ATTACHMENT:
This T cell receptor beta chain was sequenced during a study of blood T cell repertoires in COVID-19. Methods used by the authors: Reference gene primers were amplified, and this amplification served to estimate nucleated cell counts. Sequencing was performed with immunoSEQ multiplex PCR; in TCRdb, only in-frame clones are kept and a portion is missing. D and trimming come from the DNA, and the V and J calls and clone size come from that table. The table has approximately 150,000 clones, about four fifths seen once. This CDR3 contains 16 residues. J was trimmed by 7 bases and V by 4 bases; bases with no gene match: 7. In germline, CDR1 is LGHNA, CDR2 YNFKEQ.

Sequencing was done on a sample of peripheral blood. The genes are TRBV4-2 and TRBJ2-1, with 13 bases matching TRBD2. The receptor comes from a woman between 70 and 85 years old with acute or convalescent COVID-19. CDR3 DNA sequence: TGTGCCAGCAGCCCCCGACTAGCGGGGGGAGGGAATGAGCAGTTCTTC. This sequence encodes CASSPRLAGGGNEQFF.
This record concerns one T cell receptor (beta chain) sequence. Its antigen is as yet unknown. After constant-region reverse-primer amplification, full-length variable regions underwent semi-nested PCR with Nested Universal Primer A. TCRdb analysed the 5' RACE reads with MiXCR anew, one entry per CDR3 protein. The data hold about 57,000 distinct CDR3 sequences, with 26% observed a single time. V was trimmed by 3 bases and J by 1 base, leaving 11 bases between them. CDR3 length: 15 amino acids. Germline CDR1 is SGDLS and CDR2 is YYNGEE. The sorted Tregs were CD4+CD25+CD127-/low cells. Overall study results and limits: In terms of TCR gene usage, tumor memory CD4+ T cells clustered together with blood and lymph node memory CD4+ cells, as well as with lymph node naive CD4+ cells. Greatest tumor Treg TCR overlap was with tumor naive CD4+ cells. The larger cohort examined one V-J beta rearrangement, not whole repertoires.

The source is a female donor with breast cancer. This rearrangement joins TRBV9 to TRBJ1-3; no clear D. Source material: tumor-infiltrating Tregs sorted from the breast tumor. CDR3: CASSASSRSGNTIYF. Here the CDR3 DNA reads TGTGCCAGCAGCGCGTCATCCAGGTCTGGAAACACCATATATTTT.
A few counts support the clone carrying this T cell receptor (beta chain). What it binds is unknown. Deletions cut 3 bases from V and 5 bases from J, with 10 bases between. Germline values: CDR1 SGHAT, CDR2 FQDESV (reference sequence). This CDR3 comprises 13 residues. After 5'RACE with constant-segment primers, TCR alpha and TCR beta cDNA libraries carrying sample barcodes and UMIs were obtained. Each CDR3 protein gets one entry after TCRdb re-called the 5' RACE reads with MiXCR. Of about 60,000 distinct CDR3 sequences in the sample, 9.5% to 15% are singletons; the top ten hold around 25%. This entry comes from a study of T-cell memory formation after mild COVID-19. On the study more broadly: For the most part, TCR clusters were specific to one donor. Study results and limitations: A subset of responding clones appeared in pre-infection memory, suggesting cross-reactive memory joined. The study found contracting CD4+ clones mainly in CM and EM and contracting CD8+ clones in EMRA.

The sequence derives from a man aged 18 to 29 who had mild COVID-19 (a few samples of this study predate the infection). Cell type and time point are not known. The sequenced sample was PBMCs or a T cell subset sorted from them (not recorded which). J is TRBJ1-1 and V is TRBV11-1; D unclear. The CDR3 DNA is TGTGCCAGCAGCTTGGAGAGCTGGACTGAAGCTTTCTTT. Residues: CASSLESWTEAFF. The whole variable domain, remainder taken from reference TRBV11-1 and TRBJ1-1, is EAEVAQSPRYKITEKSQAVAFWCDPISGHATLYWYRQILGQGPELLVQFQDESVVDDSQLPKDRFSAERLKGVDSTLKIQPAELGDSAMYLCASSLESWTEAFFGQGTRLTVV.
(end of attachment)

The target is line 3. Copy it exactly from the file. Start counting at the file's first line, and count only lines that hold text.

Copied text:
This record concerns one T cell receptor (beta chain) sequence. Its antigen is as yet unknown. After constant-region reverse-primer amplification, full-length variable regions underwent semi-nested PCR with Nested Universal Primer A. TCRdb analysed the 5' RACE reads with MiXCR anew, one entry per CDR3 protein. The data hold about 57,000 distinct CDR3 sequences, with 26% observed a single time. V was trimmed by 3 bases and J by 1 base, leaving 11 bases between them. CDR3 length: 15 amino acids. Germline CDR1 is SGDLS and CDR2 is YYNGEE. The sorted Tregs were CD4+CD25+CD127-/low cells. Overall study results and limits: In terms of TCR gene usage, tumor memory CD4+ T cells clustered together with blood and lymph node memory CD4+ cells, as well as with lymph node naive CD4+ cells. Greatest tumor Treg TCR overlap was with tumor naive CD4+ cells. The larger cohort examined one V-J beta rearrangement, not whole repertoires.